Oh, there are so many wonderful science options at this age! The curriculum from Ellen McHenry’s Basement Workshop has proven to be absolutely perfect for our homeschool style. If you hop over to the high school curriculum post later, you’ll see me mention this curriculum there, too. Her books are very approachable for most middle schoolers and still have plenty of use for high schoolers, too. When to use them depends on your overall plan, but they aren’t to miss!
Of course, we don’t give up nature study at any age! NaturExplorers studies are written for 1st-8th graders, but don’t think there aren’t enough meaty ideas for the upper end of that age spectrum. Quite the contrary, middle school students are finally at the age to take nature study to a whole new level and these books give you what you need to help them!
I’m HAPPY to help you teach nature study during No Sweat Nature Study LIVE lessons, too!
Logic Homeschool Curriculum
While we still keep up with logic puzzles, middle school is the time to begin more formal logic instruction, too. The Fallacy Detective is a super-fun way to introduce children to logical fallacies! We do the 10-minute (or so) lessons together and have a ball. We also enjoy the follow-up book, The Thinking Toolbox. (My review)
Vocabulary Homeschool Curriculum
English Roots Up is my favorite way to boost middle school vocabulary, while teaching a bit of foreign language at the same time. The flashcard format makes for quick and easy practice. To make it more fun, we play games with the flashcards, too. I’ve seen my children’s ability to decode word pronunciation and word meaning skyrocket since using this program consistently. (My review)
Another favorite around here is WordUp! The boys, especially, have really responded well to the zany teacher, Dwane Thomas, and his sense of humor. You can either stream the 15-ish minute lessons or purchase a DVD. After each lesson in which your children learn several words having to do with two Latin/Greek roots, there are online quizlets for practice and testing.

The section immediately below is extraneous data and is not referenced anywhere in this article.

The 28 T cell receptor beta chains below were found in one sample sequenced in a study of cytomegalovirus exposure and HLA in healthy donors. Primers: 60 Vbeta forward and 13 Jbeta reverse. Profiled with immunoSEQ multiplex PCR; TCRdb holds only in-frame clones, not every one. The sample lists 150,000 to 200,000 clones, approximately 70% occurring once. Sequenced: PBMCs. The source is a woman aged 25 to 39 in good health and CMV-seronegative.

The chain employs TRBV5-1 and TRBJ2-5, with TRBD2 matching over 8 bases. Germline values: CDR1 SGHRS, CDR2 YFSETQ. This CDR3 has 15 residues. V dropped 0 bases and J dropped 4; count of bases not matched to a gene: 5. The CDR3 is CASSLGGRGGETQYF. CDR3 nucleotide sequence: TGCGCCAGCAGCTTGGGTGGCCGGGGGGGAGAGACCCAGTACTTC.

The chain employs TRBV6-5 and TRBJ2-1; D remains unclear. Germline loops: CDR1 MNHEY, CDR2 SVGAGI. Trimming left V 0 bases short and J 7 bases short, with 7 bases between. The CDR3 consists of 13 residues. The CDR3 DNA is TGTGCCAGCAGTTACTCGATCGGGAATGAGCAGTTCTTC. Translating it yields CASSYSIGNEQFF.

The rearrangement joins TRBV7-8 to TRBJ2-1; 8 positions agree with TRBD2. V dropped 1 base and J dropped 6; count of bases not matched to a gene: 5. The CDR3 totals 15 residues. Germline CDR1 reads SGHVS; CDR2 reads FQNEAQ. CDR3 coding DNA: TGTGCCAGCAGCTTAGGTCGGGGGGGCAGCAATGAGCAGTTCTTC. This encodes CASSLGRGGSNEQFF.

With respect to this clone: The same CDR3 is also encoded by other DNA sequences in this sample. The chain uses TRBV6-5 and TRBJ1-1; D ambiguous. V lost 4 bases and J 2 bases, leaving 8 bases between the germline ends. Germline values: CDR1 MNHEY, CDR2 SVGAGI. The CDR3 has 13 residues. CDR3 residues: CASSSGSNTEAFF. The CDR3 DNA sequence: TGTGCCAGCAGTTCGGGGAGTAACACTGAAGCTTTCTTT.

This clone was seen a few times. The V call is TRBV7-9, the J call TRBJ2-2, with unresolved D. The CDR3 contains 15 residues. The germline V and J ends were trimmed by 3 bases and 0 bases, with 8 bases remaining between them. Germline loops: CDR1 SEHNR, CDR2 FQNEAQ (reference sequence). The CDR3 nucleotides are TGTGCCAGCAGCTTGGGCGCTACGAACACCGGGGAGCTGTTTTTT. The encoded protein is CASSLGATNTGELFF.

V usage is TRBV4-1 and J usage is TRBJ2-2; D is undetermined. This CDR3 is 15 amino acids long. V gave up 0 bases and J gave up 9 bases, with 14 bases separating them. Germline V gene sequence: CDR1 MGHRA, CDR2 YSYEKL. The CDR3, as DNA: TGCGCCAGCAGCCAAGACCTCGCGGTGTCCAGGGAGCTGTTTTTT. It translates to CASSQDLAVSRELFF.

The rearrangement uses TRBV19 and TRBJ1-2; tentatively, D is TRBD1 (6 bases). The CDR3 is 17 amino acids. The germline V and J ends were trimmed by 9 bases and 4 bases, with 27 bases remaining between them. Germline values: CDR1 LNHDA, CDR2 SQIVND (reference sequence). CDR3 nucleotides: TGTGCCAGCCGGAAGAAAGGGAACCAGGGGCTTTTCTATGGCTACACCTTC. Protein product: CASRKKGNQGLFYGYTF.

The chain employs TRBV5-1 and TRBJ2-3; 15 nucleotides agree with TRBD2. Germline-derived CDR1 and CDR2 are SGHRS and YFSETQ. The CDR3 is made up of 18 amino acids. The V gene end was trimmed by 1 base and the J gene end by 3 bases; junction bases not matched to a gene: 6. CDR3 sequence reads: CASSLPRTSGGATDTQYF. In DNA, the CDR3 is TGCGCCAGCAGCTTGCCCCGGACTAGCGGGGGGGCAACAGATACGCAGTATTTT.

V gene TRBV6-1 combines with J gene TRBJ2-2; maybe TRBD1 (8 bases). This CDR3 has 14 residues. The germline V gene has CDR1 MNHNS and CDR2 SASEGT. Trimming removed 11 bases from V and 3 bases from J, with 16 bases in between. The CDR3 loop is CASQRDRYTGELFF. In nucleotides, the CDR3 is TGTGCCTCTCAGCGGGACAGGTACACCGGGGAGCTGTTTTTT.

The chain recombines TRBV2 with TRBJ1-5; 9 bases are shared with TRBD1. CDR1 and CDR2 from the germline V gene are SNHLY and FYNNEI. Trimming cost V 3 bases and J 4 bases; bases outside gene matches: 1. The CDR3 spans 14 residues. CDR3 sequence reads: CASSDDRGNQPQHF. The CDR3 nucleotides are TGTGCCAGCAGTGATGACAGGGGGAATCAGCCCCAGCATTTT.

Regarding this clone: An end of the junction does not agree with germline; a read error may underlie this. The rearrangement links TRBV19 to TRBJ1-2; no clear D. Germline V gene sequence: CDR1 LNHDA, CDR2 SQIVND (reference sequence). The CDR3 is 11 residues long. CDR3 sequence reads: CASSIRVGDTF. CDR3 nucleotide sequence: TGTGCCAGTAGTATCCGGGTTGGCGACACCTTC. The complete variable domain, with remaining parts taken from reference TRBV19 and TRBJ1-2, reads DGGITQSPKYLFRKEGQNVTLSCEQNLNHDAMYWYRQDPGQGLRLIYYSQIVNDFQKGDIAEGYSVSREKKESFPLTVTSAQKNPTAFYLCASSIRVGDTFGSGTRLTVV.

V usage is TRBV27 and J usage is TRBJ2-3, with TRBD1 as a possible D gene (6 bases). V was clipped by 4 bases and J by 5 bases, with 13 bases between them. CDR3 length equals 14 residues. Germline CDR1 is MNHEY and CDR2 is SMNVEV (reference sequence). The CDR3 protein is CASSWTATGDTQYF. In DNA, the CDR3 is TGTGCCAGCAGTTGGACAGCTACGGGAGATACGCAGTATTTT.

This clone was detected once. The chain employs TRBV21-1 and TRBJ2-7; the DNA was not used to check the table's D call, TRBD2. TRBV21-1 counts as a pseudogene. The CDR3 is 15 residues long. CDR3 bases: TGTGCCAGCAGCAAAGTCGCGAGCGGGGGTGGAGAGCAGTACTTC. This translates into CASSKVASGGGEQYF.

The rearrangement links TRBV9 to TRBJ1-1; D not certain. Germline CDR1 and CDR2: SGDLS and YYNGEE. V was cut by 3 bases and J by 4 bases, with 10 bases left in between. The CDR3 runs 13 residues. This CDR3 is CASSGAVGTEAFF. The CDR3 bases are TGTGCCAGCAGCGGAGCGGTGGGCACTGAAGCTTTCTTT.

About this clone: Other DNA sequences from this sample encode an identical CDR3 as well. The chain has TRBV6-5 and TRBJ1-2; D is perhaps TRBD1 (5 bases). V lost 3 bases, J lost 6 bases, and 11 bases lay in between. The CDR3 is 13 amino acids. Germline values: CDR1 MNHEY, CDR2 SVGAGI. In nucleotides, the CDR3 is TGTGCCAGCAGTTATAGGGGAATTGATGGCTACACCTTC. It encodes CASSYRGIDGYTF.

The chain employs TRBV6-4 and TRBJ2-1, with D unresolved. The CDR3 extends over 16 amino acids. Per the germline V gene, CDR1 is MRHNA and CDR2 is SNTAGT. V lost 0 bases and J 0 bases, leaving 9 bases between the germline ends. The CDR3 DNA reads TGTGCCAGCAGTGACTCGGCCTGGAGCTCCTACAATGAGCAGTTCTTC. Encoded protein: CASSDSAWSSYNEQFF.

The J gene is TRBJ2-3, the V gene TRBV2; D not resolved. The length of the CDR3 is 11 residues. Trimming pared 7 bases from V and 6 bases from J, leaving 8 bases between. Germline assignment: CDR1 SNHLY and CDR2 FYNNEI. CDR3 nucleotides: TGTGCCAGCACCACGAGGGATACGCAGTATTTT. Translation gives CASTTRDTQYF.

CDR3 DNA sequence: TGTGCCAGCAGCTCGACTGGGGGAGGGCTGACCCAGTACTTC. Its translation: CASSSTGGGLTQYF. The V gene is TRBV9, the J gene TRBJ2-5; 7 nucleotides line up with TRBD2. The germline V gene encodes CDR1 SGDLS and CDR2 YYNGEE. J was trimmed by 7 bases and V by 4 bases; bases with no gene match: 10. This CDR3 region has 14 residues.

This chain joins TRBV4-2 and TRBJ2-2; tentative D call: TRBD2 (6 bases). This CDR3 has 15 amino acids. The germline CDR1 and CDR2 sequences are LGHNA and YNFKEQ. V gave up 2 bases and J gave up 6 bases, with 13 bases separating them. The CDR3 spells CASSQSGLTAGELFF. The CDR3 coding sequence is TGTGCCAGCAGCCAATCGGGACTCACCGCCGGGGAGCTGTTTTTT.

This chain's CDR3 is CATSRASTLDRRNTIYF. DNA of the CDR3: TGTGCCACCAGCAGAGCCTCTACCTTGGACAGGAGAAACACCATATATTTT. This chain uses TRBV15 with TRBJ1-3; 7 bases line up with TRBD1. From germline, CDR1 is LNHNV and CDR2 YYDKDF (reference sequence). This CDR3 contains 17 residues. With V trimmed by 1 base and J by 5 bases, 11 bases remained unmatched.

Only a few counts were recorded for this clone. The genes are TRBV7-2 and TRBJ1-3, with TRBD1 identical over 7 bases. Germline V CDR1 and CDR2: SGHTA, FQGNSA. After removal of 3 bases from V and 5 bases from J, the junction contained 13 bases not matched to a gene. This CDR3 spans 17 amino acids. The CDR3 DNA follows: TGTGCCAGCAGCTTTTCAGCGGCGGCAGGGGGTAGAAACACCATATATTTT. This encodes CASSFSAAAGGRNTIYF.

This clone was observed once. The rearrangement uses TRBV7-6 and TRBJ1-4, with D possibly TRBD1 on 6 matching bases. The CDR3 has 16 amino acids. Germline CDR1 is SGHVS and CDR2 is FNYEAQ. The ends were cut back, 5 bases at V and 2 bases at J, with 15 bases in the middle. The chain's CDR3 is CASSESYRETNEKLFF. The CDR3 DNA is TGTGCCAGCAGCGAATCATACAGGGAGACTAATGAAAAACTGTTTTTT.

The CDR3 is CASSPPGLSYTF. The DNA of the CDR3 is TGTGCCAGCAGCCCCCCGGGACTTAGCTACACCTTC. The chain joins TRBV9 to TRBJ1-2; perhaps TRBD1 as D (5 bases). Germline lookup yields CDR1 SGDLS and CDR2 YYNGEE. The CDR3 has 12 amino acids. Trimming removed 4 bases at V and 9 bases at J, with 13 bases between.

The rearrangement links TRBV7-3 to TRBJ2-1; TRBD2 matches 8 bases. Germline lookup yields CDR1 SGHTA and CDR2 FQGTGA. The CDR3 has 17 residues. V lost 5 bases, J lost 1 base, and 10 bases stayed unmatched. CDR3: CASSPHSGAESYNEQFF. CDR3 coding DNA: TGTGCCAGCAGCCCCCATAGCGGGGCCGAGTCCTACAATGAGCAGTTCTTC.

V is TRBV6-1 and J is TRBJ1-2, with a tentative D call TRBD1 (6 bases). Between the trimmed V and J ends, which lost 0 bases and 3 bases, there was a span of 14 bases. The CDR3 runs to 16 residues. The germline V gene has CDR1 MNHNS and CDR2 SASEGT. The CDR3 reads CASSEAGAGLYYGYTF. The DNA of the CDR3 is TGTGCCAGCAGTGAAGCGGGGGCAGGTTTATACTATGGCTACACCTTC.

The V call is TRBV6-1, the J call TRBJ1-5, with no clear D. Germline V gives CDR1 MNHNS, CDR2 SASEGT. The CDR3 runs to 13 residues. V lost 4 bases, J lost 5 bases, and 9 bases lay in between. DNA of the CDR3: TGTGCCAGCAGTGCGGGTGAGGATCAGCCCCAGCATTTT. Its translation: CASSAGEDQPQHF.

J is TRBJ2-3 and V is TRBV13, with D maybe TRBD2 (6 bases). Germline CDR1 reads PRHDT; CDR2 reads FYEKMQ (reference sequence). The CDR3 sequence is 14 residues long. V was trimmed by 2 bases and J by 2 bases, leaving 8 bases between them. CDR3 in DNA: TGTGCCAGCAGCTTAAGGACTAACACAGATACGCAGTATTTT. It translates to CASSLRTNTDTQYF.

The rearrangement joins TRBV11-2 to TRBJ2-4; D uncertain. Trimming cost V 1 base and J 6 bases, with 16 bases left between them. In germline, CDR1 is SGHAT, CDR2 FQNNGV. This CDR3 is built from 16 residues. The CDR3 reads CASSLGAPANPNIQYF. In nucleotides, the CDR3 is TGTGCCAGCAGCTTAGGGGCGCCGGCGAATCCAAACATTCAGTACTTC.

Economics Homeschool Curriculum
Whatever Happened Penny Candy? is a wonderful little book for teaching mighty economic principles to middle school (or older) students. We’ve learned SO much about current day economics! Economics may seem like an “extra”, but don’t miss this book and the important teaching it provides. (My review)
Bible Homeschool Curriculum
We love the Picture Smart Bible. Don’t be fooled…even though it looks like you’re placing coloring pages in front of your children, the pages are wonderful visuals to help study each book of the Bible. You can actually use the pages with all ages – including adults! (My review)
A free resource we’ve enjoyed during the middle school years is The Bible Project. You can find videos to give an overview for every book of the Bible. Be sure to check out the coloring posters you can buy to go along with the videos.
A lot of the books listed in the following two posts are great for middle school kids!
I can’t end this post without sharing my very favorite devotionals for this age. These are written specifically for boys and are absolutely fantastic.
That’s a wrap. Please share your very favorite middle school homeschool curriculum choices with me!
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More Top Picks
Early Elementary Top Picks (K-2)
Upper Elementary Top Picks (3-5)
I was wondering if someone can lead me into the right direction. With this pandemic going on and our kids staying home for school I am struggling with my son on the online classes. My son hates it and I am in a constant battle with him to do his work, he is failing every class he is a 7th grader. So I sat down with him to figure out what is going on. He told me he did not like that work has to be done online and misses using books and paper which to him was a simpler time. As we know most school today are now using computers and are slowly getting rid of books in the classroom. So finally to my question, I was wondering if there are any home schooling programs for 7th grade that still do most of the work using books. I understand that work still gets done on the computer but if a book is still being used. Thank you
Hi TJ. Yes, there are several options for middle school textbooks. If you’re looking for an entire program that has textbooks for every subject, check into A Beka, Alpha Omega LIFEPACS, and BJU Press. They are the ones I know of that are most like traditional school textbook curriculum. (They are all taught from a Christian worldview.) If you’re looking for individual subjects, check out Apologia for science and Notgrass for history. Again, both are from a Christian perspective and both are the most traditional paper and pencil that I’m aware of. Best wishes!
Thank you for this work of love. What an amazing resource. My oldest is starting 6th grade next month, and I’m still trying to figure out what that’s going to look like. I have some curriculum picked out, but I don’t feel settled. Reading your post, I kept opening links in new windows until it was getting ridiculous. 🙂 So many wonderful suggestions. I am so grateful to you for putting this together!
I hope you’ve settled on an amazing plan for 6th grade. 🙂
do you have any suggestions for extra curricular subjects, coding, things that kids will need to know as far as the internet/technology world that we live in? 🙂 any foreign language suggestions, art, music? thank you so much!!